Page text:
Guide | How To How do you secure PowerShell?

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shmu26

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In one of my previous posts, I wrote that one cannot uninstall PowerShell, and that in Windows XP and Vista, PoweShell is not built-in the system, so may be not installed (if not needed). I think, that this may be somewhat confusing, and not quite satisfactory answer.
PowerShell in Windows 7+ is built-in the system so cannot be uninstalled. Yet, in Windows XP + SP2 and Windows Vista it can be installed via updates.

I found some more detailed info about how to uninstall Windows PowerShell 1.0 in Windows XP + SP3 here:
https://support.microsoft.com/en-us...es-for-windows-server-2003-and-for-windows-xp

"Windows PowerShell 1.0 is packaged as a Windows update. If you install a Windows service pack as an upgrade after you install Windows PowerShell 1.0, you cannot uninstall Windows PowerShell 1.0. The service pack upgrade installer removes the uninstallation programs for all Windows updates. This includes the Windows update that installs Windows PowerShell 1.0.
If you install a service pack as an update from Microsoft Update or from Windows Update, the service pack update does not remove the Windows PowerShell 1.0 uninstaller. Only an upgrade removes the uninstaller.
If you have installed a service pack as an update, you can uninstall Windows PowerShell 1.0. However, you should uninstall the service pack update before you uninstall Windows PowerShell 1.0. Uninstalling the Windows PowerShell 1.0 update after you apply a service pack update is considered uninstalling in the wrong order. This might jeopardize the operating system. Updates should only be uninstalled in the reverse order in which they were installed."

So generally, there are problems with uninstalling PowerShell 1.0 on computers with XP and Service Pack 3.

To install Windows Powershell 2.0 on an XP machine, you must have Windows XP + SP3. Powershell is included in the:
Windows Management Framework, which you can download at: support.microsoft.com/kb/968929
Windows Management Framework Core, which you can download at: support.microsoft.com/kb/968930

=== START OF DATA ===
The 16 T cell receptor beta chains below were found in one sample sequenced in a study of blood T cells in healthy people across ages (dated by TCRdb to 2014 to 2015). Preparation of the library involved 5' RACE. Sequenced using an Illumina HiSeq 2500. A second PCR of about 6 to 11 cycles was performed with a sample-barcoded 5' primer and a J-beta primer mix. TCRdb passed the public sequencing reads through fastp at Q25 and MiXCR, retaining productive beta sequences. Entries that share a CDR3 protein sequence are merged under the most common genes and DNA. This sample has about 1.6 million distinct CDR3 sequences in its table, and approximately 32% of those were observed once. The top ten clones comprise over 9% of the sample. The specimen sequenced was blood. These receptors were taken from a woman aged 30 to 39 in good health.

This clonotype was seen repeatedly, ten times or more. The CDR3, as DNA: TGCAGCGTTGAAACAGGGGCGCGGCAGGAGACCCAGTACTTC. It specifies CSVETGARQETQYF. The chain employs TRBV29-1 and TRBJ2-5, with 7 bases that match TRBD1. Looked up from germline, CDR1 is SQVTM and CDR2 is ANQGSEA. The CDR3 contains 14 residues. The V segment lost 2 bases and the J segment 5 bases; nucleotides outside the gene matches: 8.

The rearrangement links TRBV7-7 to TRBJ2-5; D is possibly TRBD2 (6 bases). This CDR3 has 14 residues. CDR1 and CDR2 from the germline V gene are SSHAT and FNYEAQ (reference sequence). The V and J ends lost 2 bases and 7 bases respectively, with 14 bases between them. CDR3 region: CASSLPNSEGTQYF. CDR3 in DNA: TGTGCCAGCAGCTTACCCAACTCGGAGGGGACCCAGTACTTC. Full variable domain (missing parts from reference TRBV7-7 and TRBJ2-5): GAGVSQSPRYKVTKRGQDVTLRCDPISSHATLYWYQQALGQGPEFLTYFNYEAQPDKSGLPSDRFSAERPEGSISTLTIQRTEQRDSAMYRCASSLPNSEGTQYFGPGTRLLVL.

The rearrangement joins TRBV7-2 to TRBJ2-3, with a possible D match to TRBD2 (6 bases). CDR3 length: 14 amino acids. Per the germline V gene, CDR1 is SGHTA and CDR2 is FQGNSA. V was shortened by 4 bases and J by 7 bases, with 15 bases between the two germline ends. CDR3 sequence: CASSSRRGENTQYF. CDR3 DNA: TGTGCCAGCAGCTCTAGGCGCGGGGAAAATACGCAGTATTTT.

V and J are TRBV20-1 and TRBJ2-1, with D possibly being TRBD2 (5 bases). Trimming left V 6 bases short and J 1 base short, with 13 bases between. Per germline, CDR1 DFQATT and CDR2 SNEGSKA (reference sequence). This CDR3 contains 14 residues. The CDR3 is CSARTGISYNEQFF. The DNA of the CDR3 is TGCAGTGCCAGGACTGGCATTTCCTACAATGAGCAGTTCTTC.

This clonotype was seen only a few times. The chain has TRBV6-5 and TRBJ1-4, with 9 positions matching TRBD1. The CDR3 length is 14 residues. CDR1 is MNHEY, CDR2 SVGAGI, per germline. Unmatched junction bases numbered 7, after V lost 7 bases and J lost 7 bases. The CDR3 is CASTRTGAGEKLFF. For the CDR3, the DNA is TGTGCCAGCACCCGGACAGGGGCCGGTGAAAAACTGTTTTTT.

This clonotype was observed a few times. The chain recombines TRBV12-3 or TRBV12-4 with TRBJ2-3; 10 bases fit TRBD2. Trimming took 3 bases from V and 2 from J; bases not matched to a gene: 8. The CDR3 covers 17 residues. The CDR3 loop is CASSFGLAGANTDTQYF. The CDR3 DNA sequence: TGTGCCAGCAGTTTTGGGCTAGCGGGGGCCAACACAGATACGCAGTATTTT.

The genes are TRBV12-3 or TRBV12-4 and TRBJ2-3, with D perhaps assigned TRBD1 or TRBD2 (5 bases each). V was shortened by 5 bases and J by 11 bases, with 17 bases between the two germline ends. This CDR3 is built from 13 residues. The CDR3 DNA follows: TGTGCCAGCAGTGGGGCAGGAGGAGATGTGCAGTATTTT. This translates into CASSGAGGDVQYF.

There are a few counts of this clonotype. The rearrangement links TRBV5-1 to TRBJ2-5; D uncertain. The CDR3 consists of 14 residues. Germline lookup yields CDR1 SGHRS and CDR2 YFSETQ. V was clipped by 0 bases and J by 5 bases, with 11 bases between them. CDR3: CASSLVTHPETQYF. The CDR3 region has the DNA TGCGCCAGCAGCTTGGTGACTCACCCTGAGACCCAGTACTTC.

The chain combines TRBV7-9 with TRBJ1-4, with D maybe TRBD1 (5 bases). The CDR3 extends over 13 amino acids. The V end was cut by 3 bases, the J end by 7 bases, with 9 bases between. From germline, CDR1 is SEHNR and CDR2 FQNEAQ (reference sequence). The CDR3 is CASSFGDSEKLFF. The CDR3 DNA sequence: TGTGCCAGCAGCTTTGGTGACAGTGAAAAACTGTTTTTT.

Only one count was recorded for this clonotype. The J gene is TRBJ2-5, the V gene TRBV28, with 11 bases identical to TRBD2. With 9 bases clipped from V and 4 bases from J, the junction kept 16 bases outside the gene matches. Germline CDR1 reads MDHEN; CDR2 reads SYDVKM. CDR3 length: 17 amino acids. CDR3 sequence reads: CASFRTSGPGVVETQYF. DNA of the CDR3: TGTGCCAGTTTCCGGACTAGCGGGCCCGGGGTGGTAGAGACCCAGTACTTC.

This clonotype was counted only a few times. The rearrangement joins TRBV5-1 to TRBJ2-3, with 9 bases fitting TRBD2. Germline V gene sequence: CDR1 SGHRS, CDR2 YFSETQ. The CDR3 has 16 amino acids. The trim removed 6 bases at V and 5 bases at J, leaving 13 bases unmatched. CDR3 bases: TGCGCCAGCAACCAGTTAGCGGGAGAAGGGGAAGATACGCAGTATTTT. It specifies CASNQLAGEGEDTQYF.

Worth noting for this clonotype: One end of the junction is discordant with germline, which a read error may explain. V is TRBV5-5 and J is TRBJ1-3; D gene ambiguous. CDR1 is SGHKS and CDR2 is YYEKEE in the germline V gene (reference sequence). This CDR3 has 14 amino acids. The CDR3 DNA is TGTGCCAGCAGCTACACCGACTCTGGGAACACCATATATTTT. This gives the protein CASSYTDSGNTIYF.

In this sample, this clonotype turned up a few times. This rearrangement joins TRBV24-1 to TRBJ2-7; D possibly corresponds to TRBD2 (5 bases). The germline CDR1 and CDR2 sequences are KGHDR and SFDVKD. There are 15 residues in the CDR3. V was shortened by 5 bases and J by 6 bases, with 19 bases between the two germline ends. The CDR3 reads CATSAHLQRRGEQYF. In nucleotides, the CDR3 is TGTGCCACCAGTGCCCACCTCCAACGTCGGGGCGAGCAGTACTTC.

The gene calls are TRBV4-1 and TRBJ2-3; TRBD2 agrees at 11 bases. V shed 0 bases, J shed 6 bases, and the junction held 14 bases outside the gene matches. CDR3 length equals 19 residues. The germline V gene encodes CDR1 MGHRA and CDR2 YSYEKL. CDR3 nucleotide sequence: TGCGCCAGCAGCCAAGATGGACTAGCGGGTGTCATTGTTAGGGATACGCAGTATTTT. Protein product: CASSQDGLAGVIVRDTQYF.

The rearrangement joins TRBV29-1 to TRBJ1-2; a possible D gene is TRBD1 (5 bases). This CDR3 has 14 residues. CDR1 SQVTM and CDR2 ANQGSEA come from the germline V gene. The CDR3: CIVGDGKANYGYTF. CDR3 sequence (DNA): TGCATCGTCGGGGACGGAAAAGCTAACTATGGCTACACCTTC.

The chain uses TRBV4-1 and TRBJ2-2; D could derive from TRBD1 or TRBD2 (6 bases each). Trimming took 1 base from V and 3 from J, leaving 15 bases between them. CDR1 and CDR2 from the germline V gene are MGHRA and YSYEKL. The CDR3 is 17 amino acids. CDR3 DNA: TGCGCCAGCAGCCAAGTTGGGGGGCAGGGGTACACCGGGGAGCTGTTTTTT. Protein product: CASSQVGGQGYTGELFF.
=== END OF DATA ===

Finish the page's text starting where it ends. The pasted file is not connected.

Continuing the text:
Those updates (and PowerShell 2.0) can be uninstalled via Control Panel > Programs and Features > Installed Updates

Deinstallation of PowerShell in Windows Vista:

PowerShell 1.0 --> uninstall KB928439
PowerShell 2.0 ---> uninstall Windows Management Framework Core (KB968930)
PowerShell 2.0 --> Windows Features > Windows PowerShell 2.0 (untick)

I hope this will help.:)
If you take ownership of the powershell files, then you can simply delete them or rename them. This should work on any version of Windows. But they might come back after a Windows update.
 

Andy Ful

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If you take ownership of the powershell files, then you can simply delete them or rename them. This should work on any version of Windows. But they might come back after a Windows update.
Do not forget about System.Management.Automation.dll . I do not know anyone trying to delete or rename this DLL, so I cannot recommend it.:(
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Edit.
Both System.Management.Automation.dll and its native image System.Management.Automation.ni.dll should be taken into consideration.
 
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Do not forget about System.Management.Automation.dll . I do not know anyone trying to delete or rename this DLL, so I cannot recommend it.:(

Do it as an experiment in VM.

Let's say someone deletes powershell.exe, but he doesn't delete this dll that you mentioned. Can powershell still run??

PowerShell can be run by using a custom *.dll or executable = even if you disable PowerShell in the Windows Shell and, I believe, disable System.Management.Automation.dll (not 100 % sure on this), then PowerShell can still run on the system. For example, as a post-exploit.

That is why you want to run commonly exploited programs - like Office and browsers - with robust restricted privileges. You might end up with a User Session infection that can still cause problems, but once you reboot the system it should not persist if the restrictions are robust with inheritance.

Restricted Privileges does not prevent encryption, key-logging, data theft, network connects, etc; it blocks persistence. Encryption does not need persistence. That is why additional User Space policies are needed to bolster Restricted Privileges.
 
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Andy Ful

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Do it as an experiment in VM.



PowerShell can be run by using a custom *.dll or executable = even if you disable PowerShell in the Windows Shell and, I believe, disable System.Management.Automation.dll (not 100 % sure on this), then PowerShell can still run on the system. For example, as a post-exploit.